Thursday, 28 May 2009

How thin a Blue Line do you want?

Now everyone (and every political party) wants to see more Police Officers on the beat, to see that once highly visible Police presence in our communities. Ask any senior Police officer in a guarded quiet moment and you may (if you are lucky) get told that it's the most inefficient form of Policing going, with officers walking for (on average) 49 miles before they come across a crime in progress. This obviously ignores the deterrence and reassurance that is generated on our streets and in our communities and may well be influenced by pressures from the Ministry of Justice, a lack of Police officers and the need to generate reams and reams of arrest related statistics.

Perhaps the desire for local bobbies on the beat goes back to an earlier simpler era (certainly UKIP would like to take us back to the day before the Suez crisis broke), maybe it’s a TV inspired nostalgia driven desire for that mythical Dixon of Dock Green figure now almost a real historical memory – killed off by successive police reorganisations, mergers, budget cuts and top down largely then Home Office driven changes in the way our communities are policed i.e. panda cars, the loss of local Police stations, reduced opening hours, etc.

Now to be honest nostalgia and Policing are a dangerous mix heady mix, there were those Conservative politicians in the 1990's who argued against the use of body armour, stab vests and side handled batons, pepper sprays, etc – saying that it would change the nature of Policing, create unbreakable barriers of hostility between the public and the Police, etc. One thing all of those things did was significantly reduce the number of Police Officers stabbed and killed in line of their duty – so enough with the nostalgia.

It is not enough to say that we need to get serious about cutting crime, reducing anti social behaviour, and make our communities safer – that’s all very fine, but just empty rhetoric unless we will actually invest in the Welsh Police Services and make more creative use of existing financial and manpower resources. We could begin to make our communities safer by making more use of Community Support Officers, but without full powers of arrest, and lacking in proper training this can be nothing more than a temporary short term solution, what we need are more Police Officers.

The reality is that funding drives everything, our hard pressed Police Service (whether Gwent, South Wales, Dyfed-Powys or North Wales) all needs additional funding and an increase in the number of serving officers. On top of that our Police Officers actively need the active support of our communities, especially if we are seriously going to deal with crime and anti-social behaviour and to ensure proper Policing within our communities.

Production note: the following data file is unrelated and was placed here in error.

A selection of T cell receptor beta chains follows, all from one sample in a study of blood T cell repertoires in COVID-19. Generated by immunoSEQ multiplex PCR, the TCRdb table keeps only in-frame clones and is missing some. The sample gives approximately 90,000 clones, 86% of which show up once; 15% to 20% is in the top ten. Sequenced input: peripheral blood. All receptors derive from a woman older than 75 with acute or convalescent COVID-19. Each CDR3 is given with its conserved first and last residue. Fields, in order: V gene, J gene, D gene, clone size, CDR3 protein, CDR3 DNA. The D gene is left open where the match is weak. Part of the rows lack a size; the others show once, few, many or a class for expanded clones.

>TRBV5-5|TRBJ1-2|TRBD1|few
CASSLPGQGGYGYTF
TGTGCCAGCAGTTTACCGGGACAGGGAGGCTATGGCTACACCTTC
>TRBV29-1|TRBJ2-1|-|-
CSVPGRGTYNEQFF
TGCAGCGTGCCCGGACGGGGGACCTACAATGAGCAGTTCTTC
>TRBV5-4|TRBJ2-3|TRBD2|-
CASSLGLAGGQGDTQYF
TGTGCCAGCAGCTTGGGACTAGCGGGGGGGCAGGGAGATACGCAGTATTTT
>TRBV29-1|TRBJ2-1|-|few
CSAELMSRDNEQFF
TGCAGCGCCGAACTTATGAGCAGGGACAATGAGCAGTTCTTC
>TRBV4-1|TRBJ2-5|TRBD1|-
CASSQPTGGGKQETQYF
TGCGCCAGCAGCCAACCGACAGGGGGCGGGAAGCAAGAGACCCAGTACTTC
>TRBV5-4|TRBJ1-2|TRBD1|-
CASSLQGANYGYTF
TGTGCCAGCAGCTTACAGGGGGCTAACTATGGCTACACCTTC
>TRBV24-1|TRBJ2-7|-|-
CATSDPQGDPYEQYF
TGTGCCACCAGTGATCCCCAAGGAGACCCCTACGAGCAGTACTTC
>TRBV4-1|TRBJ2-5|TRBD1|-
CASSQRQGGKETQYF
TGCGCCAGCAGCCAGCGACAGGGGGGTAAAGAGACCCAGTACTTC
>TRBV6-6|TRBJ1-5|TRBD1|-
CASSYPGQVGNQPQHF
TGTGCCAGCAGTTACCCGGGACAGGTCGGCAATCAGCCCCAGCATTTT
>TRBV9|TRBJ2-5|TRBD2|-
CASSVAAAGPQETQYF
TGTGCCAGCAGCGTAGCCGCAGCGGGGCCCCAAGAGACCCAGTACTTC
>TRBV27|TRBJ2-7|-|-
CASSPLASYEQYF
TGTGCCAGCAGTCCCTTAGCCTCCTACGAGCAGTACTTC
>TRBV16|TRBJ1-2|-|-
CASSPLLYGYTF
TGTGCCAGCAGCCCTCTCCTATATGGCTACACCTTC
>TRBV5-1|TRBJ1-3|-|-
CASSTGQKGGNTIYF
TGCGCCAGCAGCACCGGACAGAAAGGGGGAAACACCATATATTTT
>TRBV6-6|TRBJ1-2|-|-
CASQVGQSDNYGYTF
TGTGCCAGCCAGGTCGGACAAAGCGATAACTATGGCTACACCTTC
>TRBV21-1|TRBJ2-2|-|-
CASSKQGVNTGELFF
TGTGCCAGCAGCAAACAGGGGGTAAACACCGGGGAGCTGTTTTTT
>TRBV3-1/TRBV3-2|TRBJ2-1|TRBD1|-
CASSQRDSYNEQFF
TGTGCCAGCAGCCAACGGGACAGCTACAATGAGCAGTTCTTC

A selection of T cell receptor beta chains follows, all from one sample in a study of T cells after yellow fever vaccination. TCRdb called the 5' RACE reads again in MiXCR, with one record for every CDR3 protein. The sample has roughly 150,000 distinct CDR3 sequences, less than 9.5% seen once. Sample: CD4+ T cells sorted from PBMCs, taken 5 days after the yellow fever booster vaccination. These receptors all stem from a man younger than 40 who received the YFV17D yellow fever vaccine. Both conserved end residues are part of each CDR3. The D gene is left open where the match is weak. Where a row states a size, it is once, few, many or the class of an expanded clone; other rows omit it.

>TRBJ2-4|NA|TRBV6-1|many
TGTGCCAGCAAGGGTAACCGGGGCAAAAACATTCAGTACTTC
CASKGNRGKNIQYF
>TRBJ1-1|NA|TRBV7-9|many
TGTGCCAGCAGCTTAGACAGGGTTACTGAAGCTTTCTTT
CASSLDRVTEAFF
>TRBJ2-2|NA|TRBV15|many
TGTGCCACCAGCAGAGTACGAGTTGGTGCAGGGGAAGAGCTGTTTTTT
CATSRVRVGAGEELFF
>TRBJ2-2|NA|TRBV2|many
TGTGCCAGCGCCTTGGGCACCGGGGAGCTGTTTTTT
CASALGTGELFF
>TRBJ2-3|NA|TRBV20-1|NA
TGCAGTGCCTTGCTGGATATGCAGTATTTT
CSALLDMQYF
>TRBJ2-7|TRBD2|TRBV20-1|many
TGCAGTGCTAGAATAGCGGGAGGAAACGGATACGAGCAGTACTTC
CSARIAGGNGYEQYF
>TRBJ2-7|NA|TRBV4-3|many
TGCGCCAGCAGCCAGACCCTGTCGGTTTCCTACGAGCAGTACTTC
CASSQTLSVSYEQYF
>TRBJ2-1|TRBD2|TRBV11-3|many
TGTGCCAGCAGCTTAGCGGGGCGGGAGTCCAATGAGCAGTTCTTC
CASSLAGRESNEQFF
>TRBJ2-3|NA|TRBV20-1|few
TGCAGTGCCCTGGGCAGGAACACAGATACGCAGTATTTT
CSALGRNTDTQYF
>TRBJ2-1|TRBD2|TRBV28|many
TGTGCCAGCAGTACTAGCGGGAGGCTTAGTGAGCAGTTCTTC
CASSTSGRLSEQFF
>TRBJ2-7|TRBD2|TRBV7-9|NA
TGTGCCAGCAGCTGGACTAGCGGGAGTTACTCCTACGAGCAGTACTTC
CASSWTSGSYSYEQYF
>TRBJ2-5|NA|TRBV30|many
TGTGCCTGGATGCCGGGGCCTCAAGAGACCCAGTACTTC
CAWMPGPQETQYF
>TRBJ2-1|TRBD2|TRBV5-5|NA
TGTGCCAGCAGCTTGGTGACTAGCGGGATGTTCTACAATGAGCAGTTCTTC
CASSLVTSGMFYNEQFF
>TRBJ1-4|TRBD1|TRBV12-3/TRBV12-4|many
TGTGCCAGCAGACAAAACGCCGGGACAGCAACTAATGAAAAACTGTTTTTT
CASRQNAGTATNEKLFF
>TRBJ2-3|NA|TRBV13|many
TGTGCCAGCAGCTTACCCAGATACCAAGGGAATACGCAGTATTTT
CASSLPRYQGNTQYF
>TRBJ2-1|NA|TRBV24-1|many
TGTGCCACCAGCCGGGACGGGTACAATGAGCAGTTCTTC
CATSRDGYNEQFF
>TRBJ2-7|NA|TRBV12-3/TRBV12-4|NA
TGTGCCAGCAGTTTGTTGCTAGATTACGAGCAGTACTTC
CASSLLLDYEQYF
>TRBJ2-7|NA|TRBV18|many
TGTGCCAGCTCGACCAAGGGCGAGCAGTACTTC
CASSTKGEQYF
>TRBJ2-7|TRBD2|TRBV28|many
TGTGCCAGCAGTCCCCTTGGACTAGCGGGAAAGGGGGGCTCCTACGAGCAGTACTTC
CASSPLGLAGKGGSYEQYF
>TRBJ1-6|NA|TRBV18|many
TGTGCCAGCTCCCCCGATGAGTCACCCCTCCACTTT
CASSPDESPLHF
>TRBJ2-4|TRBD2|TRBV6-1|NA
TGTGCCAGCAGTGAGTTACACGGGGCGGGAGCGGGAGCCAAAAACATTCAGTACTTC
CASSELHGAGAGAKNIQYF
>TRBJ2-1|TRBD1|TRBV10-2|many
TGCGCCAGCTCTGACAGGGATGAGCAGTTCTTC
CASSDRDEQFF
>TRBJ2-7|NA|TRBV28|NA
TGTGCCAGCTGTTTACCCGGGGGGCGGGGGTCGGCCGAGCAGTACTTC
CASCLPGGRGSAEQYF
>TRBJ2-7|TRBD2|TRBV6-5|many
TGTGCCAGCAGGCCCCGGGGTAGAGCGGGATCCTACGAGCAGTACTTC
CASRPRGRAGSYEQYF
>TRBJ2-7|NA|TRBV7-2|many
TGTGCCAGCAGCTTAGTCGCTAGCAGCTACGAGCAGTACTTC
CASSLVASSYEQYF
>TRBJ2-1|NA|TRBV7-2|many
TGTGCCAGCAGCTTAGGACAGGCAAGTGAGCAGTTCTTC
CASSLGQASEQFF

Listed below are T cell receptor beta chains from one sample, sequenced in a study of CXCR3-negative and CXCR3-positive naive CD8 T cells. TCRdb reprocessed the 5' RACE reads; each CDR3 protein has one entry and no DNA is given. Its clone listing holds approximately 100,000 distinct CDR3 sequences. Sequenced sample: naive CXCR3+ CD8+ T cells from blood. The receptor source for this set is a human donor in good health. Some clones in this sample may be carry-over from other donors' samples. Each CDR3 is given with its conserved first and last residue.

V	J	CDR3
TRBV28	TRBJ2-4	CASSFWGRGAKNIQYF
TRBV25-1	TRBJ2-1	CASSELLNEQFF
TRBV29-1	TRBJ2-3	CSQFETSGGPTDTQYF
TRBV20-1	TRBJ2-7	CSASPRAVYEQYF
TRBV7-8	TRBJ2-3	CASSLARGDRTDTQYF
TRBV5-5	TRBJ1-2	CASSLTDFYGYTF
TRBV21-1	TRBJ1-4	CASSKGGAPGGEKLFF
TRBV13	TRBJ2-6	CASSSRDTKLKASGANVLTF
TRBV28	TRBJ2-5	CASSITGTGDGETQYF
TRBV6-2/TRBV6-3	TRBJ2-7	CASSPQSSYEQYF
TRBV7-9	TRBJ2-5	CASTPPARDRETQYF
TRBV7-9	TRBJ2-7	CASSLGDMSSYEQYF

We also need to develop a much more flexible approach to shift patterns so we can tackle those periods of the day when higher levels of criminal offences take place and actually responding to local communities’ real concerns rather than the Ministry of Justice’s (formerly the Home Office) perceived priorities and targets. There is a need to avoid repeating the mistakes of the past when it comes to basing Policing strategies on core or periphery because the end result is that some of our communities lose out when it comes to access to Police services and resources.

The fact that the Ministry of Justice (and honestly changing the name has not fixed the basic problem) has long lost the plot and has become bogged down in a morass of spin, number crunching, paperwork, bureaucracy and red tape; add to the fact that it largely exists in an unreal world far removed from the realities of day-to-day policing on streets of Abergavenny, Caldicot, Cwmbran, Newport, Underwood or Tredegar, let alone Llanbedr Pont Steffan (especially on a Saturday night at chucking out time).

If we are really serious about reforming and reorganising Policing then we need to develop a coherent national community safety strategy for Wales with a clear approach to tackling crime and the fear of crime in our communities. And ask and answer the hard questions: do we want two tier Policing? Should Policing target be generated by local Police officers and local communities, where are we going to find the money, because Policing is not cheap? If we want to solve or curb crime in Wales, then it makes sense for the control of Policing as well as Justice and Prisons within Wales to be fully devolved to the National Assembly, much of this already happens in Scotland, are we less capable than the Scots or less of a nation than Scotland? - I think not!

And by way of a final thought it is worth remembering that the Dixon of Dock Green (in the origninal film "The Blue Lamp") was shot dead during a robbery...

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